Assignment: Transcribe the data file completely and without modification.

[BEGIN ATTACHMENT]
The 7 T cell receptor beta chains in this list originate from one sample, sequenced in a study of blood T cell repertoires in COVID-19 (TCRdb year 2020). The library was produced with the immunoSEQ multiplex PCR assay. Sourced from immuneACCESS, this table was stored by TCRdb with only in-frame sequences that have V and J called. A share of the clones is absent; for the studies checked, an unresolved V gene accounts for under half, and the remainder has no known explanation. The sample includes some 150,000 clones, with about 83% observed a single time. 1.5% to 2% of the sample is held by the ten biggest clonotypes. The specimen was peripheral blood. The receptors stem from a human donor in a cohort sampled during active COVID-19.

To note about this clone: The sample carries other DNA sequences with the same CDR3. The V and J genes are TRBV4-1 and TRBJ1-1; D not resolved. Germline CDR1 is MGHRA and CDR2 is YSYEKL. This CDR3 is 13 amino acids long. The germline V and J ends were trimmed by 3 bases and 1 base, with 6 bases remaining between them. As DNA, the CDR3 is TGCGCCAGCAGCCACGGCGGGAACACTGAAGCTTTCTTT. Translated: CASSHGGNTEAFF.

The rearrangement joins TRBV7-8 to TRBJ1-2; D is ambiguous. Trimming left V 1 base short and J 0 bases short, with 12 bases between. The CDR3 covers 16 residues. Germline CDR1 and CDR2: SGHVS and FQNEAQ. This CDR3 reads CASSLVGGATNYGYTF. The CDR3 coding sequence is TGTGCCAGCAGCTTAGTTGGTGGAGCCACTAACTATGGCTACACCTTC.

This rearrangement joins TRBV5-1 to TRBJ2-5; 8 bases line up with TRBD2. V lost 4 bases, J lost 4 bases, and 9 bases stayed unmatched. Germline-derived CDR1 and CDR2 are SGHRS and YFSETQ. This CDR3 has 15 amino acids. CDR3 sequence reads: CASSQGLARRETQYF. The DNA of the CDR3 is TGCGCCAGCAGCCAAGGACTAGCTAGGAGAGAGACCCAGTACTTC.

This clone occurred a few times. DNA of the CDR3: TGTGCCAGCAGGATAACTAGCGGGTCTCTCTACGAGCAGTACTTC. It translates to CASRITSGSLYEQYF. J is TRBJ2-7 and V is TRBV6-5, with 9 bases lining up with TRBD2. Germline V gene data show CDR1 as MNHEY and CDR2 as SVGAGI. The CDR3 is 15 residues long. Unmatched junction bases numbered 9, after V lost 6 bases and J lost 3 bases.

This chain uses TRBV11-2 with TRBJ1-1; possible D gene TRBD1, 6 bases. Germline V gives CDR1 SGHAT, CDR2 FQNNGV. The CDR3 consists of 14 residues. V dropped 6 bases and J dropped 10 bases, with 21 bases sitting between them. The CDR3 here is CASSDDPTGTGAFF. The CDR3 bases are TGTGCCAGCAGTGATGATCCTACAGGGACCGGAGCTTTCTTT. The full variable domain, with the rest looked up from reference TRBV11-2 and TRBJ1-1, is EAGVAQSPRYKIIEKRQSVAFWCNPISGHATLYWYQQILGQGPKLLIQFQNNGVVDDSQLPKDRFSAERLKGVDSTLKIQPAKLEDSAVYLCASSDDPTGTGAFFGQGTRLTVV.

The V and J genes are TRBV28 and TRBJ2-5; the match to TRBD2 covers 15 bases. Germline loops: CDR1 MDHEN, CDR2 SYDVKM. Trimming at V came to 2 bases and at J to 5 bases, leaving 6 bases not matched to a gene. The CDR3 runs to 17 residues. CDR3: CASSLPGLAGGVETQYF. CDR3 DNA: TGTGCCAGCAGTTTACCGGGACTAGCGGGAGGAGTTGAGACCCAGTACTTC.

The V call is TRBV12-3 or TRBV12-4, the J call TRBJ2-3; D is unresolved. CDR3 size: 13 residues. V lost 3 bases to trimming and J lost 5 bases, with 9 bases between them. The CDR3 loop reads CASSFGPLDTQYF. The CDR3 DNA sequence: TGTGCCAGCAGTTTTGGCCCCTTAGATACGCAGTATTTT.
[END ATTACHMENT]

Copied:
The 7 T cell receptor beta chains in this list originate from one sample, sequenced in a study of blood T cell repertoires in COVID-19 (TCRdb year 2020). The library was produced with the immunoSEQ multiplex PCR assay. Sourced from immuneACCESS, this table was stored by TCRdb with only in-frame sequences that have V and J called. A share of the clones is absent; for the studies checked, an unresolved V gene accounts for under half, and the remainder has no known explanation. The sample includes some 150,000 clones, with about 83% observed a single time. 1.5% to 2% of the sample is held by the ten biggest clonotypes. The specimen was peripheral blood. The receptors stem from a human donor in a cohort sampled during active COVID-19.

To note about this clone: The sample carries other DNA sequences with the same CDR3. The V and J genes are TRBV4-1 and TRBJ1-1; D not resolved. Germline CDR1 is MGHRA and CDR2 is YSYEKL. This CDR3 is 13 amino acids long. The germline V and J ends were trimmed by 3 bases and 1 base, with 6 bases remaining between them. As DNA, the CDR3 is TGCGCCAGCAGCCACGGCGGGAACACTGAAGCTTTCTTT. Translated: CASSHGGNTEAFF.

The rearrangement joins TRBV7-8 to TRBJ1-2; D is ambiguous. Trimming left V 1 base short and J 0 bases short, with 12 bases between. The CDR3 covers 16 residues. Germline CDR1 and CDR2: SGHVS and FQNEAQ. This CDR3 reads CASSLVGGATNYGYTF. The CDR3 coding sequence is TGTGCCAGCAGCTTAGTTGGTGGAGCCACTAACTATGGCTACACCTTC.

This rearrangement joins TRBV5-1 to TRBJ2-5; 8 bases line up with TRBD2. V lost 4 bases, J lost 4 bases, and 9 bases stayed unmatched. Germline-derived CDR1 and CDR2 are SGHRS and YFSETQ. This CDR3 has 15 amino acids. CDR3 sequence reads: CASSQGLARRETQYF. The DNA of the CDR3 is TGCGCCAGCAGCCAAGGACTAGCTAGGAGAGAGACCCAGTACTTC.

This clone occurred a few times. DNA of the CDR3: TGTGCCAGCAGGATAACTAGCGGGTCTCTCTACGAGCAGTACTTC. It translates to CASRITSGSLYEQYF. J is TRBJ2-7 and V is TRBV6-5, with 9 bases lining up with TRBD2. Germline V gene data show CDR1 as MNHEY and CDR2 as SVGAGI. The CDR3 is 15 residues long. Unmatched junction bases numbered 9, after V lost 6 bases and J lost 3 bases.

This chain uses TRBV11-2 with TRBJ1-1; possible D gene TRBD1, 6 bases. Germline V gives CDR1 SGHAT, CDR2 FQNNGV. The CDR3 consists of 14 residues. V dropped 6 bases and J dropped 10 bases, with 21 bases sitting between them. The CDR3 here is CASSDDPTGTGAFF. The CDR3 bases are TGTGCCAGCAGTGATGATCCTACAGGGACCGGAGCTTTCTTT. The full variable domain, with the rest looked up from reference TRBV11-2 and TRBJ1-1, is EAGVAQSPRYKIIEKRQSVAFWCNPISGHATLYWYQQILGQGPKLLIQFQNNGVVDDSQLPKDRFSAERLKGVDSTLKIQPAKLEDSAVYLCASSDDPTGTGAFFGQGTRLTVV.

The V and J genes are TRBV28 and TRBJ2-5; the match to TRBD2 covers 15 bases. Germline loops: CDR1 MDHEN, CDR2 SYDVKM. Trimming at V came to 2 bases and at J to 5 bases, leaving 6 bases not matched to a gene. The CDR3 runs to 17 residues. CDR3: CASSLPGLAGGVETQYF. CDR3 DNA: TGTGCCAGCAGTTTACCGGGACTAGCGGGAGGAGTTGAGACCCAGTACTTC.

The V call is TRBV12-3 or TRBV12-4, the J call TRBJ2-3; D is unresolved. CDR3 size: 13 residues. V lost 3 bases to trimming and J lost 5 bases, with 9 bases between them. The CDR3 loop reads CASSFGPLDTQYF. The CDR3 DNA sequence: TGTGCCAGCAGTTTTGGCCCCTTAGATACGCAGTATTTT.